Plato's Symposium depicts a group of men giving a series of speeches about the nature of love, with themes ranging from religion and metaphysics to medicine and pregnancy. The lone woman in the room, a "flute girl," is sent away as the discussion turns to serious matters; at the same time, the wisest of the men attributes his theories to a woman, the possibly fictional Diotima. Despite their absence from this important intellectual exchange, women are part of Symposium. What can (...)
    No categories
    Direct download  
     
    Export citation  
     
    Bookmark  
  30. Backwards Explanation.C. S. Jenkins & Daniel Nolan - 2008 - Philosophical Studies 140 (1):103 - 115.
    We discuss explanation of an earlier event by a later event, and argue that prima facie cases of backwards event explanation are ubiquitous. Some examples: (1) I am tidying my flat because my brother is coming to visit tomorrow. (2) The scarlet pimpernels are closing because it is about to rain. (3) The volcano is smoking because it is going to erupt soon. We then look at various ways people might attempt to explain away these prima facie cases by arguing (...)
    Direct download (6 more)  
     
    Export citation  
     
    Bookmark   15 citations  
  31. Boghossian and Epistemic Analyticity.C. S. Jenkins - 2008 - Croatian Journal of Philosophy 22 (1):113-127.
    Boghossian claims that we can acquire a priori knowledge by means of a certain form of argument, our grasp of whose premises relies on the existence of implicit definitions. I discuss an objection to his ‘analytic theory of the a priori’. The worry is that in order to employ this kind of argument we must already know its conclusion. Boghossian has responded to this type of objection in recent work, but I argue that his responses are unconvincing. Along the way, (...)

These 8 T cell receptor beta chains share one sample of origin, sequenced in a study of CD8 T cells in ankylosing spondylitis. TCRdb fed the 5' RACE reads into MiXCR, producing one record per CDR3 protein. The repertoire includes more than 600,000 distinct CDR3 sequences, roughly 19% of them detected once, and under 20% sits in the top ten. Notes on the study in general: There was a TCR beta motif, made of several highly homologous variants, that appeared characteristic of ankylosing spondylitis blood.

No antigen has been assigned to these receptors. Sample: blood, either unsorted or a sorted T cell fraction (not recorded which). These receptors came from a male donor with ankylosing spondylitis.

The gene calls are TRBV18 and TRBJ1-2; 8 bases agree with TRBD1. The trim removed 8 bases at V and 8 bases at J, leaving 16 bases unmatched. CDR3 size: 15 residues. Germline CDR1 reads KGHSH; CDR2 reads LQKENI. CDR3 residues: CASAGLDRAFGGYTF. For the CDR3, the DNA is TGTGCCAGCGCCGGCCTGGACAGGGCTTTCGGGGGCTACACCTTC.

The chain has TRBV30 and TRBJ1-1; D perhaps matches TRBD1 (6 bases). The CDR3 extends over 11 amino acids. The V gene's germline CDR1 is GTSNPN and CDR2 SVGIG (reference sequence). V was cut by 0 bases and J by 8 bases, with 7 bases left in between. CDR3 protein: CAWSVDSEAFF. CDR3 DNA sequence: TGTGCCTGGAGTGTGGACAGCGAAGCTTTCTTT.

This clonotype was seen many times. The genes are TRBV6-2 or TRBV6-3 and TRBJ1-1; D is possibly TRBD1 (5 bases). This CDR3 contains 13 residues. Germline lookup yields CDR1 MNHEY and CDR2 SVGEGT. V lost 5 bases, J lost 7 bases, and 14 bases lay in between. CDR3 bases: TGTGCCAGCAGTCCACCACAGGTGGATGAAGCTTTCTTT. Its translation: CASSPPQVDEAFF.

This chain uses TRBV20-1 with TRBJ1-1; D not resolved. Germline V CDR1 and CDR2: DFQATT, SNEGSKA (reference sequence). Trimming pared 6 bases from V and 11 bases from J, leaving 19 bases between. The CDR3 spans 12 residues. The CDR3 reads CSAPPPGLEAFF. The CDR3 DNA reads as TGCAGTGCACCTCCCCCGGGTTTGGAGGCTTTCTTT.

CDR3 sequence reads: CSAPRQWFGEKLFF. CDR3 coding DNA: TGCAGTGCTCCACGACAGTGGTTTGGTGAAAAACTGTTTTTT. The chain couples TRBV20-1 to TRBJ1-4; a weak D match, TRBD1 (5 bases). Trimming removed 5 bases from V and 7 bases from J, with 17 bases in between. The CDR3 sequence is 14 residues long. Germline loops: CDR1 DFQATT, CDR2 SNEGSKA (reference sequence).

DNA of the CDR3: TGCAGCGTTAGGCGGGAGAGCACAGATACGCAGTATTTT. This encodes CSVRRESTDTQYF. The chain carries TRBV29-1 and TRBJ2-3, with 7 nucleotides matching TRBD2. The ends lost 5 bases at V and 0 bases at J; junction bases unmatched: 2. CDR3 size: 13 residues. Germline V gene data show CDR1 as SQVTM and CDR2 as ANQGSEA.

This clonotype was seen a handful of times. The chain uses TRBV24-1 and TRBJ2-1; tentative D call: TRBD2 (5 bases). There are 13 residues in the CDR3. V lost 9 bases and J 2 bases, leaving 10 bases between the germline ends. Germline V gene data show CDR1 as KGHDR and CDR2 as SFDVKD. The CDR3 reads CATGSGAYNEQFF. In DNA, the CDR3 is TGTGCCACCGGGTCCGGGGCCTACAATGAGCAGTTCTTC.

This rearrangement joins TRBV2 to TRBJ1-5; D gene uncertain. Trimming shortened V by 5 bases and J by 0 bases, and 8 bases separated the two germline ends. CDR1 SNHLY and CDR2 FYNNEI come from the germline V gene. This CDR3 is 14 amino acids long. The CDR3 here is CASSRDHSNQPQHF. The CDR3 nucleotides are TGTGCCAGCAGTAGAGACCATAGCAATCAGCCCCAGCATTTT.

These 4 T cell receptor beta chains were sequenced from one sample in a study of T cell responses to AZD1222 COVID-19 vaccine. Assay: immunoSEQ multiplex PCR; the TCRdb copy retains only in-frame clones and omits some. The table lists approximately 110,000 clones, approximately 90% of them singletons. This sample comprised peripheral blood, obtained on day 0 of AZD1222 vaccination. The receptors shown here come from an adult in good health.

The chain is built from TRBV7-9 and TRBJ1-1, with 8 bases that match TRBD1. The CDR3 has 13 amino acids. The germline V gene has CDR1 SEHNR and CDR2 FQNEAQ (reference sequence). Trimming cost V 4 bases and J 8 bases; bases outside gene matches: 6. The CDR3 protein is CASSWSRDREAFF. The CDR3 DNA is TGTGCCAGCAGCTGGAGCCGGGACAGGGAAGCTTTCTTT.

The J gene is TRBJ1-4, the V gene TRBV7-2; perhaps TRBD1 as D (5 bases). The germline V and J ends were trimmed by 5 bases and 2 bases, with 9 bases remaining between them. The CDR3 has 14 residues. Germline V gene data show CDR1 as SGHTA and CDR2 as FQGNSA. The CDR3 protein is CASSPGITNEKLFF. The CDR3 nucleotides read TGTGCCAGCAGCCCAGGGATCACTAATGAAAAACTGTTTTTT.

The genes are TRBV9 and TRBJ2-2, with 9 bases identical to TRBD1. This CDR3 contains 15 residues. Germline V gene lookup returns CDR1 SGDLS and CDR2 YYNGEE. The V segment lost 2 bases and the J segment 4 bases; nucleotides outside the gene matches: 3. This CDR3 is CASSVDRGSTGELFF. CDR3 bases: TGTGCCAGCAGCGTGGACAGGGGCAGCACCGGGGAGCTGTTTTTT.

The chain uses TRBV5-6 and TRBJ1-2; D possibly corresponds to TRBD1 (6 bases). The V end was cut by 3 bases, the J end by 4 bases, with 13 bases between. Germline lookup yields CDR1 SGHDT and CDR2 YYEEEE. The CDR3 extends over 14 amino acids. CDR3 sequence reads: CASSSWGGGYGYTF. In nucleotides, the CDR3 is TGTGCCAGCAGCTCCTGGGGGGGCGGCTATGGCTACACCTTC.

Direct download (2 more)  
     
    Export citation  
     
    Bookmark   8 citations  
  32. Realism and Independence.C. S. Jenkins - 2005 - American Philosophical Quarterly 42 (3):199 - 209.
    I argue that mind-independence realism should be characterised in terms of what I call 'essential', rather than 'modal', independence from our mental lives. I explore the connections between the two kinds of independence, and argue that characterizations in terms of essence respect more intuitions about what realism is, harmonize better with standard characterizations of anti-realism, and avert the threat of subversion from Blackburn's quasi-realist.
    Direct download (2 more)  
     
    Export citation  
     
    Bookmark   35 citations  
  33.  66
    Knowledge and Faith in Thomas Aquinas.John I. Jenkins - 1997 - Cambridge University Press.
    This book offers a revisionary account of key epistemological concepts and doctrines of St Thomas Aquinas, particularly his concept of scientia, and proposes an interpretation of the purpose and composition of Aquinas's most mature and influential work, the Summa theologiae, which presents the scientia of sacred doctrine, i.e. Christian theology. Contrary to the standard interpretation of it as a work for neophytes in theology, Jenkins argues that it is in fact a pedagogical work intended as the culmination of philosophical (...)